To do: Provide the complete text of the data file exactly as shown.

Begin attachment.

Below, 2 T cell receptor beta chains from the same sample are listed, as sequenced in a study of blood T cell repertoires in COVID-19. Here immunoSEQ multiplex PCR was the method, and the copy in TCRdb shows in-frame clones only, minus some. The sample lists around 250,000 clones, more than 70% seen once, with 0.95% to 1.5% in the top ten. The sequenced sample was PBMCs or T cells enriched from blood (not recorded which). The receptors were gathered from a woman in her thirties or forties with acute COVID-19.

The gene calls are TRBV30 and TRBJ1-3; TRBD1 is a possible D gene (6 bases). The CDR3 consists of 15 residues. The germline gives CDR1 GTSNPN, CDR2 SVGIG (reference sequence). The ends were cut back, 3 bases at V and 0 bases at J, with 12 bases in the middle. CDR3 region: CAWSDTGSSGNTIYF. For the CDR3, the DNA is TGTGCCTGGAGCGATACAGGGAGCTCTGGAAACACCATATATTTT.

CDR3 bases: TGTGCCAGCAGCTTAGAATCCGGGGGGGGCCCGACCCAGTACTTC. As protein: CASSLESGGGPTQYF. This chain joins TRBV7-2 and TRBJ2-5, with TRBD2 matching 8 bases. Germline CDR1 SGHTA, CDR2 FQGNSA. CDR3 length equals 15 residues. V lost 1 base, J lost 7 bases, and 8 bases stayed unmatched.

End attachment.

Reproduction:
Below, 2 T cell receptor beta chains from the same sample are listed, as sequenced in a study of blood T cell repertoires in COVID-19. Here immunoSEQ multiplex PCR was the method, and the copy in TCRdb shows in-frame clones only, minus some. The sample lists around 250,000 clones, more than 70% seen once, with 0.95% to 1.5% in the top ten. The sequenced sample was PBMCs or T cells enriched from blood (not recorded which). The receptors were gathered from a woman in her thirties or forties with acute COVID-19.

The gene calls are TRBV30 and TRBJ1-3; TRBD1 is a possible D gene (6 bases). The CDR3 consists of 15 residues. The germline gives CDR1 GTSNPN, CDR2 SVGIG (reference sequence). The ends were cut back, 3 bases at V and 0 bases at J, with 12 bases in the middle. CDR3 region: CAWSDTGSSGNTIYF. For the CDR3, the DNA is TGTGCCTGGAGCGATACAGGGAGCTCTGGAAACACCATATATTTT.

CDR3 bases: TGTGCCAGCAGCTTAGAATCCGGGGGGGGCCCGACCCAGTACTTC. As protein: CASSLESGGGPTQYF. This chain joins TRBV7-2 and TRBJ2-5, with TRBD2 matching 8 bases. Germline CDR1 SGHTA, CDR2 FQGNSA. CDR3 length equals 15 residues. V lost 1 base, J lost 7 bases, and 8 bases stayed unmatched.